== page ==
The S2 project will be located near Jebel Dhana (AFP)
Abu Dhabi Water and Electricity Authority (Adwea) has reverted to its competitive tendering process for Shuweihat 2 (S2) – with international companies in the race, including the United Kingdom’s International Power and Japan’s Marubeni Corporation.
The tender is the firm’s eighth independent water and power project (IWPP).
In an unusual move, Adwea, in late October this year, invited two developer groups to submit proposals for S2 instead of the usual competitive tendering process among pre-qualified developers. The two groups invited were the International Power with Marubeni Corporation and Belgium’s Suez Energy. They provided the best two bids for Adwea’s recent Fujairah 2 IWPP.
“None of the invited groups submitted the proposals and it is back to the regular competitive tendering process,” Ranald Spiers, Regional Director of International Power told Business 24|7. A top official of Adwea’s Regulation and Supervision Bureau confirmed international companies that were prequalified have been invited to submit bids for S2, whose project cost is estimated at more than $2 billion (Dh7.34bn).
“It will now be a regular competitive process as we had for our previous IWPPs. The pre-qualified companies have to submit bids before the end of March 2008,” said the official who did not want to be named.
He said the companies that prequalifed include UK’s International Power, the US’ AES, Electriciti De France (EDF), Total, Hong Kong Electric, Korea Electric Power Company, GE and Belgium’s Suez Energy. Japanese companies include Marubeni, Sumitomo and Tokyo Electric Power Company among others. The S2 greenfield project will be located near Jebel Dhana, 260km west of Abu Dhabi city and will have a capacity of 1600MW of power and 100 million gallons per day (mgpd) of water. Adwea decided to invite the two groups in an attempt to accelerate the implementation of the S2, output from which will partly be used for the upcoming aluminium smelter in the western region.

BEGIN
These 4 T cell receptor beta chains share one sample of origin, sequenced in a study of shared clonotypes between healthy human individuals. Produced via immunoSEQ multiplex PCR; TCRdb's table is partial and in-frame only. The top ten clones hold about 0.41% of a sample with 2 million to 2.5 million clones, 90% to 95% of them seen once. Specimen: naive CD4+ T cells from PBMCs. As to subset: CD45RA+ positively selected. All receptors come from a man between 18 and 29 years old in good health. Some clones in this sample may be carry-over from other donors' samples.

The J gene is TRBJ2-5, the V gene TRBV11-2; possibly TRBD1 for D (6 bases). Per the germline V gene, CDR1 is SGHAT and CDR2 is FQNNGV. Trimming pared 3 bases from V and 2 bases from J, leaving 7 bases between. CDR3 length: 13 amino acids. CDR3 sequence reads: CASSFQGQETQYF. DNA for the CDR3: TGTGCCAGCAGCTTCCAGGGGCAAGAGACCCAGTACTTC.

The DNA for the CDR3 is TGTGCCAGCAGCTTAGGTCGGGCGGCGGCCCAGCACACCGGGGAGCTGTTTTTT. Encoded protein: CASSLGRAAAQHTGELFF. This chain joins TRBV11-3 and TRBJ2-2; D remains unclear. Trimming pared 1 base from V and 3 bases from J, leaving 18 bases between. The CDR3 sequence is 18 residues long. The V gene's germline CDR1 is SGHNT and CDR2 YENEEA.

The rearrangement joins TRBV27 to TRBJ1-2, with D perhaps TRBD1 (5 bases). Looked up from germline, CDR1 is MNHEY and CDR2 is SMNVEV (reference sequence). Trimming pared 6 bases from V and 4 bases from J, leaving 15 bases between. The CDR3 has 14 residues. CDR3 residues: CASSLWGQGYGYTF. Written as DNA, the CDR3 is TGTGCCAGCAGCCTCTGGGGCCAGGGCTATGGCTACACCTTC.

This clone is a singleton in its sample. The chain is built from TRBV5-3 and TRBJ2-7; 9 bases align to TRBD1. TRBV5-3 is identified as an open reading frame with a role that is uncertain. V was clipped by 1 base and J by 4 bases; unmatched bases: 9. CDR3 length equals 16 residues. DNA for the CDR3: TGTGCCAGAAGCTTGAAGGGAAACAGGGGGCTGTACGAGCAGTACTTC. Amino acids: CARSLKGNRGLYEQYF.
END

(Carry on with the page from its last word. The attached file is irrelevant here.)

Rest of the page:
Abu Dhabi pioneered the privatisation of water and power in the Gulf when it kicked off its first such project, the Taweelah A2 in late 1998. Over the past 10 years, Adwea has privatised seven IWPPs and has also embarked on privatising its sewerage sector. The public utility firm is also looking to outsource management of its distribution networks.
Private sector involvement has attracted billions of dollars of investment from international developers and has also led to reduction in the cost of producing water and electricity.
The cost: $2b
The cost in dollars for Adwea’s Shuweihat 2, the company’s eighth independent power and water project. International companies are in the running for the tender.
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